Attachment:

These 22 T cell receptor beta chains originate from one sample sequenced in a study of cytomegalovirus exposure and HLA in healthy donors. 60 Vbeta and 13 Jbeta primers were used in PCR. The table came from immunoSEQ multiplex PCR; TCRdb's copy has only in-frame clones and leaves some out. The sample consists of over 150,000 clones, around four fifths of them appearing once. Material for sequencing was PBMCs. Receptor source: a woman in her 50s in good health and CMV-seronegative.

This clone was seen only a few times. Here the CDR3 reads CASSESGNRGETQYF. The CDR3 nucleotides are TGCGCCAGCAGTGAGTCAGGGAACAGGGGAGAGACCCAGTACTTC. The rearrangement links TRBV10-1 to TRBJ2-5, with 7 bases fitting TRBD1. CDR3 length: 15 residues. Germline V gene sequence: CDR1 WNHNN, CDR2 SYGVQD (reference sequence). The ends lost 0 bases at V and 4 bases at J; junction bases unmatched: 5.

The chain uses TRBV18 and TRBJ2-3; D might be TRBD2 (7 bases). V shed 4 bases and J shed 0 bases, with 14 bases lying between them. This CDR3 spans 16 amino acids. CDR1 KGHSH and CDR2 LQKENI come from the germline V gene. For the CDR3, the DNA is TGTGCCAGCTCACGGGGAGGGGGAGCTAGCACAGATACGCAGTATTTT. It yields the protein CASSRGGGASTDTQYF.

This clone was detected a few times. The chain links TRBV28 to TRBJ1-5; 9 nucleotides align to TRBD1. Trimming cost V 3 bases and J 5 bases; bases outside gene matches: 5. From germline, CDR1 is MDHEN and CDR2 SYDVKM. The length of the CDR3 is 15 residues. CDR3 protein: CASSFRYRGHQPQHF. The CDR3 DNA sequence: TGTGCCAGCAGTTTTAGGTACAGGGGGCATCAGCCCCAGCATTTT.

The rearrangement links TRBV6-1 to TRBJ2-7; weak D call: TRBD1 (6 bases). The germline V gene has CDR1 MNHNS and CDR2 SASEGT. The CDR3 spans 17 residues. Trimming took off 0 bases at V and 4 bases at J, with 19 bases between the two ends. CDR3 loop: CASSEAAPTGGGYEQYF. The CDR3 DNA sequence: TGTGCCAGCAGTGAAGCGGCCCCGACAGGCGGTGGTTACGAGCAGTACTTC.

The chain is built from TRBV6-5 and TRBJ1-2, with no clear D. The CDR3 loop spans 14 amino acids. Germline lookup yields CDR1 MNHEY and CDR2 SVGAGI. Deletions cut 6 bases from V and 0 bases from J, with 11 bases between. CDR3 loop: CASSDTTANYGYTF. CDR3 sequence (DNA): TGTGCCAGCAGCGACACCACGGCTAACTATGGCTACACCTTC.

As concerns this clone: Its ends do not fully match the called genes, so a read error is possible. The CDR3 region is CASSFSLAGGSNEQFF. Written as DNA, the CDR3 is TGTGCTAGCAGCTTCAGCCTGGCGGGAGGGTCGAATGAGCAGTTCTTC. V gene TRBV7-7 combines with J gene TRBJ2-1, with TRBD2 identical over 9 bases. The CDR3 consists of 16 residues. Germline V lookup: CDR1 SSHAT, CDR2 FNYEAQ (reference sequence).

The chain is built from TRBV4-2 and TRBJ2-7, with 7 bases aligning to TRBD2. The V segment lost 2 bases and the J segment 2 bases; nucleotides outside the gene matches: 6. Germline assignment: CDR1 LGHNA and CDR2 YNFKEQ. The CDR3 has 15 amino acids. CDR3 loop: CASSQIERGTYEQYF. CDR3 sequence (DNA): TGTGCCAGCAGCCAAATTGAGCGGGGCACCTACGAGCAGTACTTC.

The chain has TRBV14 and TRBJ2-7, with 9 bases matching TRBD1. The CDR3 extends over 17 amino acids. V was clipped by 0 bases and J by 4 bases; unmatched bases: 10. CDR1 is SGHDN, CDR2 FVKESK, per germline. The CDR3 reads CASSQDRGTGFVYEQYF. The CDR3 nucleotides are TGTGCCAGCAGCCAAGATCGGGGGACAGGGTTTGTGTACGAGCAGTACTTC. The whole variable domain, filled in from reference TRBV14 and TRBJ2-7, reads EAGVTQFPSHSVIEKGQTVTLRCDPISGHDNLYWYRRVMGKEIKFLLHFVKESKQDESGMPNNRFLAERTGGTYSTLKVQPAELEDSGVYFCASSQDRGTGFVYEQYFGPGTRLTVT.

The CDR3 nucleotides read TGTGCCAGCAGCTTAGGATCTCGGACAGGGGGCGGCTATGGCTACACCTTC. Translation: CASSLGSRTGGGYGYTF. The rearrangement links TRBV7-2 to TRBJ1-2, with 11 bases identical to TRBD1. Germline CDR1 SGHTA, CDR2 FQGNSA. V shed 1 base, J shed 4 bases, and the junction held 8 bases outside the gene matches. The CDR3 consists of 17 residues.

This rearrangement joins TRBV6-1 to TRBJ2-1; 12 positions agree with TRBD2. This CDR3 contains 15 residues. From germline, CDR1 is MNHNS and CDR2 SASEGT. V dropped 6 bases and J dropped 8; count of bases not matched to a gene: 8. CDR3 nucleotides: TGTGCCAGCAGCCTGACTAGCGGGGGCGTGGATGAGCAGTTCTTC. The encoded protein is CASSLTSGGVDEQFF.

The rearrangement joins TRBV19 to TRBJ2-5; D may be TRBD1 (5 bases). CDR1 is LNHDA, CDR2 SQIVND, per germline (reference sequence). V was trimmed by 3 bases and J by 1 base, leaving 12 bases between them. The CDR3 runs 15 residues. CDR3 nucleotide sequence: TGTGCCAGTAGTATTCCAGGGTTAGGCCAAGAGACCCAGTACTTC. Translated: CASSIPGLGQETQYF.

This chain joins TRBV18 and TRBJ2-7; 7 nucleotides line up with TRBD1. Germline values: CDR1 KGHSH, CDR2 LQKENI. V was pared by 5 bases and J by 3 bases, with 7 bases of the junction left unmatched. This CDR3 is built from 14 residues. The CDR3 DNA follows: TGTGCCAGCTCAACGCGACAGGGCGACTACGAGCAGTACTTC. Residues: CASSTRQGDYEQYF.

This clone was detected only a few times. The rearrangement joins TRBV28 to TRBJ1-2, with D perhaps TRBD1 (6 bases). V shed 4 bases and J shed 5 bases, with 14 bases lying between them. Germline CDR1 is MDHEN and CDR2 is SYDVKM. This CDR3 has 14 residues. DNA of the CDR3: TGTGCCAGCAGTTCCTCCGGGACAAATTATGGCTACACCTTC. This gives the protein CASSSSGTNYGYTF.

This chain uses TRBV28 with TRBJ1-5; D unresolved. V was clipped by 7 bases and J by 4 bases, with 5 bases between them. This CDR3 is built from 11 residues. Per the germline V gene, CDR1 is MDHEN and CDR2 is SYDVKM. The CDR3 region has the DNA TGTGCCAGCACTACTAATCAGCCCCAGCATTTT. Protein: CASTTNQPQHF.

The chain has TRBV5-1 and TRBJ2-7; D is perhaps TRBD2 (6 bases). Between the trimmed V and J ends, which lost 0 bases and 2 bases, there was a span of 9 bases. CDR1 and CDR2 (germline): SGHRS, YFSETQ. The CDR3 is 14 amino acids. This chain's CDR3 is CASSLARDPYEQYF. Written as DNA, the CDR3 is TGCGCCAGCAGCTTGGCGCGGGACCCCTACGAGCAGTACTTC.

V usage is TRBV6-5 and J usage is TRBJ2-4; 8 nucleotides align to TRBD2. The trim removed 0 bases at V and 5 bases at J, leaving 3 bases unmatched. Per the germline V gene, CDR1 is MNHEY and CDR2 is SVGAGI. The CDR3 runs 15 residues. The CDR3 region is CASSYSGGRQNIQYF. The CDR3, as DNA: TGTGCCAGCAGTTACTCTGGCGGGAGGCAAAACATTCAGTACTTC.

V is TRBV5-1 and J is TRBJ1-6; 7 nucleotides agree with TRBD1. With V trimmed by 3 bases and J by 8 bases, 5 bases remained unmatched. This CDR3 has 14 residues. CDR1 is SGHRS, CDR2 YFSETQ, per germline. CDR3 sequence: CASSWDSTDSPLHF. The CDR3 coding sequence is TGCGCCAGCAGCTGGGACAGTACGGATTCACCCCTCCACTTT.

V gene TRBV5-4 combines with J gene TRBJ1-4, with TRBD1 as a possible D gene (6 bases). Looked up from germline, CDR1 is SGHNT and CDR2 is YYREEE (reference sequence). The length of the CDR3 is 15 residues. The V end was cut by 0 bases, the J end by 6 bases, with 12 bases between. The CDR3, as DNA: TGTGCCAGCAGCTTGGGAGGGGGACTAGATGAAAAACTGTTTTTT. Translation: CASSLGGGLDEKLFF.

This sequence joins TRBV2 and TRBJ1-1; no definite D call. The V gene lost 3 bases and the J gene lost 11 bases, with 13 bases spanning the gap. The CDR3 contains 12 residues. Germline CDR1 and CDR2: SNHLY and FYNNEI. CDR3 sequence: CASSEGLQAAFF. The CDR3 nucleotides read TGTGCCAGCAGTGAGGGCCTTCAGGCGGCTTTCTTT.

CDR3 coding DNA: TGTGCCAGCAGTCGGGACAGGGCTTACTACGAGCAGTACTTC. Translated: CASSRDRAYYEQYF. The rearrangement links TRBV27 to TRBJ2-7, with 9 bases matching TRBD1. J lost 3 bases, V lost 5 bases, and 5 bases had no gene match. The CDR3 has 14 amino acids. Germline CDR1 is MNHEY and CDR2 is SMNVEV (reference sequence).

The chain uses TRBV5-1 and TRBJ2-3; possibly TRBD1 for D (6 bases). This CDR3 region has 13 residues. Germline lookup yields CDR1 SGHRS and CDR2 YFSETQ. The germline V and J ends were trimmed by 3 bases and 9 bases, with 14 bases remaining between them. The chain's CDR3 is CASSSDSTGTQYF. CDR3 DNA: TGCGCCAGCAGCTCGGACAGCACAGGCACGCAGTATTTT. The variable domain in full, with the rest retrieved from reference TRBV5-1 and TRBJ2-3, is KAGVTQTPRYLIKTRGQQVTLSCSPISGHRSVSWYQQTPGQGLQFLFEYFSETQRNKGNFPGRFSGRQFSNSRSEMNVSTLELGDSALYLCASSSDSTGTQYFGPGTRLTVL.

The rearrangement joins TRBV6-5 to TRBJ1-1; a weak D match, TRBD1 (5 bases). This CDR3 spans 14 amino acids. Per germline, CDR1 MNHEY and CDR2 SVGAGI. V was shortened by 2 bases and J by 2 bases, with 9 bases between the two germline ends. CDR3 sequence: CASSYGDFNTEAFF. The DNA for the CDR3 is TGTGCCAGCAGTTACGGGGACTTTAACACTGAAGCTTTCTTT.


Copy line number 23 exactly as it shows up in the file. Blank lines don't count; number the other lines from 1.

The rearrangement joins TRBV6-5 to TRBJ1-1; a weak D match, TRBD1 (5 bases). This CDR3 spans 14 amino acids. Per germline, CDR1 MNHEY and CDR2 SVGAGI. V was shortened by 2 bases and J by 2 bases, with 9 bases between the two germline ends. CDR3 sequence: CASSYGDFNTEAFF. The DNA for the CDR3 is TGTGCCAGCAGTTACGGGGACTTTAACACTGAAGCTTTCTTT.